The private sector added 41,300 jobs while the public-sector grew by 30,500 jobs, but experts think the federal election helped boost results
OTTAWA—The country’s labour force ballooned by 44,400 net jobs last month thanks to a surge in temporary public-administration work likely generated by the federal election, Statistics Canada says.
The agency’s latest job-market report also said that the increase helped push October’s unemployment rate down one tenth of a percentage point to seven per cent.
The report noted how the reference week for the latest survey that registered a gain of 32,000 public-administration jobs overlapped some of the final days before the Oct. 19 election. The poll was taken between Oct. 11 and Oct. 17.
“The increase was seen across all provinces and mostly in temporary work, and coincided with activities related to the recent federal election,” the agency wrote.
Historically, Statistics Canada’s jobs report has detected similar, temporary spikes in employment during election and census periods.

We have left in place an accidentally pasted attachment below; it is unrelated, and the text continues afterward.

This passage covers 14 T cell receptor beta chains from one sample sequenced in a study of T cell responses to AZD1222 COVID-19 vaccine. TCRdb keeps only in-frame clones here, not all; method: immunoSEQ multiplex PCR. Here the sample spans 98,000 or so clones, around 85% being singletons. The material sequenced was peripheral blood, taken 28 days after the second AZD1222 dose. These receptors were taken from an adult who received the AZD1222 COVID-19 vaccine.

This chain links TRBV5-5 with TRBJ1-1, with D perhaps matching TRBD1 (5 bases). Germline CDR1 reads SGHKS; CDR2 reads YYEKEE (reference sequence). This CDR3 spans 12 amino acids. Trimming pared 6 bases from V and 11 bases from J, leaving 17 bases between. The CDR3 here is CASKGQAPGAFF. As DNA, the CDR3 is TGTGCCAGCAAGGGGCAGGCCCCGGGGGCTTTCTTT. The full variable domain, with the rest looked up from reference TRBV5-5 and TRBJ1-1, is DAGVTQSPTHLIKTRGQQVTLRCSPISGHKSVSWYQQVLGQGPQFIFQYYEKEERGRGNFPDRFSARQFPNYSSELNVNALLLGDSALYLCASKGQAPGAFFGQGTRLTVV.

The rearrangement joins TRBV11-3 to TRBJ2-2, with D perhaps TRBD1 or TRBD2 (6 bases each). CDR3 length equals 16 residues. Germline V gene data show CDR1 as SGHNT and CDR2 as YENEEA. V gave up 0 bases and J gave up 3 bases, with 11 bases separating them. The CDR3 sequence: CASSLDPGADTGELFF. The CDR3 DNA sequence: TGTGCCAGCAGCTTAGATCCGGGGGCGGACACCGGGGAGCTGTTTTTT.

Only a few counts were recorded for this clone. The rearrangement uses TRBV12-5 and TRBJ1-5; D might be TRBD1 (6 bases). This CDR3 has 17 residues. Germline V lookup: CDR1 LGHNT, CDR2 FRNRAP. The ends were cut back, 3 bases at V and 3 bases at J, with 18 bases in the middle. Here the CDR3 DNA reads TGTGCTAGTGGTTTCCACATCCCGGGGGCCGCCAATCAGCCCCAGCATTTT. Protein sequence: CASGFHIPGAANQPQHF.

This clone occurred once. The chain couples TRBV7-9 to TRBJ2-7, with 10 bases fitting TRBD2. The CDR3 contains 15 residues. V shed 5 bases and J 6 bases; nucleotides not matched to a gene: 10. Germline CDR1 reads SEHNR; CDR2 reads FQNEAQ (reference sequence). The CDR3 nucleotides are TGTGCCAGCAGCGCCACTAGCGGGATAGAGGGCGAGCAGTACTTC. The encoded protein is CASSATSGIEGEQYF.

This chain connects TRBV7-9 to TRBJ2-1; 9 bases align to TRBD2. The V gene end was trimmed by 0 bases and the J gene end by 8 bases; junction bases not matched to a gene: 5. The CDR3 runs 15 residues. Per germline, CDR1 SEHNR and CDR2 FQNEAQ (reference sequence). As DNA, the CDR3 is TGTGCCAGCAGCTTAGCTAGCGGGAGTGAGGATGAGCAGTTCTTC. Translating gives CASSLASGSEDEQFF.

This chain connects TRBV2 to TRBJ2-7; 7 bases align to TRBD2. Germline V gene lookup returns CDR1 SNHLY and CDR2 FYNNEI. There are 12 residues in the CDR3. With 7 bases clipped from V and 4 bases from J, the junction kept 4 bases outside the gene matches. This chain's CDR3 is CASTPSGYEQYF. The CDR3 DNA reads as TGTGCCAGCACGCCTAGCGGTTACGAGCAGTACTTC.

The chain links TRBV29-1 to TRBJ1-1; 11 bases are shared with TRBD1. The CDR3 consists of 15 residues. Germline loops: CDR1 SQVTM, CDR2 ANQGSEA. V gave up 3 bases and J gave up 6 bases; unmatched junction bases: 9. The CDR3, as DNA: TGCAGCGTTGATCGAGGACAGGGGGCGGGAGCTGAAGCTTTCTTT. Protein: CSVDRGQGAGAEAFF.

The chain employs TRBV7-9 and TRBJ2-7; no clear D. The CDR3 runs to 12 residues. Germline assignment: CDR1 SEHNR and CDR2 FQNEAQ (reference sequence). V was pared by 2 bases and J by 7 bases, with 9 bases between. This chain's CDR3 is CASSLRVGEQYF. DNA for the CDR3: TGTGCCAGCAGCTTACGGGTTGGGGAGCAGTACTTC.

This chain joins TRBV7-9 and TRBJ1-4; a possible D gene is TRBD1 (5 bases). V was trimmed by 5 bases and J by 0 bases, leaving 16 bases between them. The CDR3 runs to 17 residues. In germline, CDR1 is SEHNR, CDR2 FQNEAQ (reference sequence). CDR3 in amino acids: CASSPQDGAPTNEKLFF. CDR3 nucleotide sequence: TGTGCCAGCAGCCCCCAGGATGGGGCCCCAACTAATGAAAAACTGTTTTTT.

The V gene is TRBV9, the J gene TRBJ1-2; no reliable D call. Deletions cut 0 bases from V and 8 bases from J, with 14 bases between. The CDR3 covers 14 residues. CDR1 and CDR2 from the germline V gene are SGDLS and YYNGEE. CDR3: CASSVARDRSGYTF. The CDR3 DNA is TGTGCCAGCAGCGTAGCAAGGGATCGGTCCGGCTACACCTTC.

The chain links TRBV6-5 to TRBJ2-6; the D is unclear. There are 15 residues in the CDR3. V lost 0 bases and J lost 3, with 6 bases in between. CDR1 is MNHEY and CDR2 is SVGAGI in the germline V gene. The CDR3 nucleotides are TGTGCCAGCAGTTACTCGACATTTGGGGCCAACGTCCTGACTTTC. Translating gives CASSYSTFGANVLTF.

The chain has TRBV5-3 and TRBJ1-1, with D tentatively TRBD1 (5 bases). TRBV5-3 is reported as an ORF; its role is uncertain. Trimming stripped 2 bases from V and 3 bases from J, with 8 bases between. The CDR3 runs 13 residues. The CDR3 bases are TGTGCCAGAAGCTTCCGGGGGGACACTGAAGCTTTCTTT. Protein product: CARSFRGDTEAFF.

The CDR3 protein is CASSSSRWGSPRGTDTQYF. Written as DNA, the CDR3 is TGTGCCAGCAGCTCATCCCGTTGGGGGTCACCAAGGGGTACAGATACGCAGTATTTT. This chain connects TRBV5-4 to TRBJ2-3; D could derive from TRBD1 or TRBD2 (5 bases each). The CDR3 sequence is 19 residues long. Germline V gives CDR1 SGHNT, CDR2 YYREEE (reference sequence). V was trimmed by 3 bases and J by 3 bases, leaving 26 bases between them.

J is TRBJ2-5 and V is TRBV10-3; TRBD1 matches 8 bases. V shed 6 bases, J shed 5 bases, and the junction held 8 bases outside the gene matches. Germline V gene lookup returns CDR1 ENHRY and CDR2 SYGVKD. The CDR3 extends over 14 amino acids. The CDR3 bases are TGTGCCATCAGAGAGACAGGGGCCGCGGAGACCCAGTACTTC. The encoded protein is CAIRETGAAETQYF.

The October data also showed that the number of part-time positions soared by 35,400, while full-time jobs crept up by just 9,000.
The overall net rise in employment last month was higher than economists’ expectations of a 10,000-job increase. It also surpassed the 12,000 positions added in September.
The agency also found that 143,400 more people were working compared to a year ago and that the overall employment number eclipsed 18 million last month for the first time.
The report said the country added 41,300 positions in the private sector last month and gained 30,500 public-sector jobs.
It also found that the youth unemployment rate fell to 13.3 per cent, down from 13.5 per cent in September. The economy added 14,100 net positions last month for young workers, aged 15 to 24, compared to the month before.
By province, Ontario, British Columbia, New Brunswick and Manitoba added jobs, while energy-rich Alberta, hit hard by the decline in oil prices, registered a decline. The other provinces only saw small changes.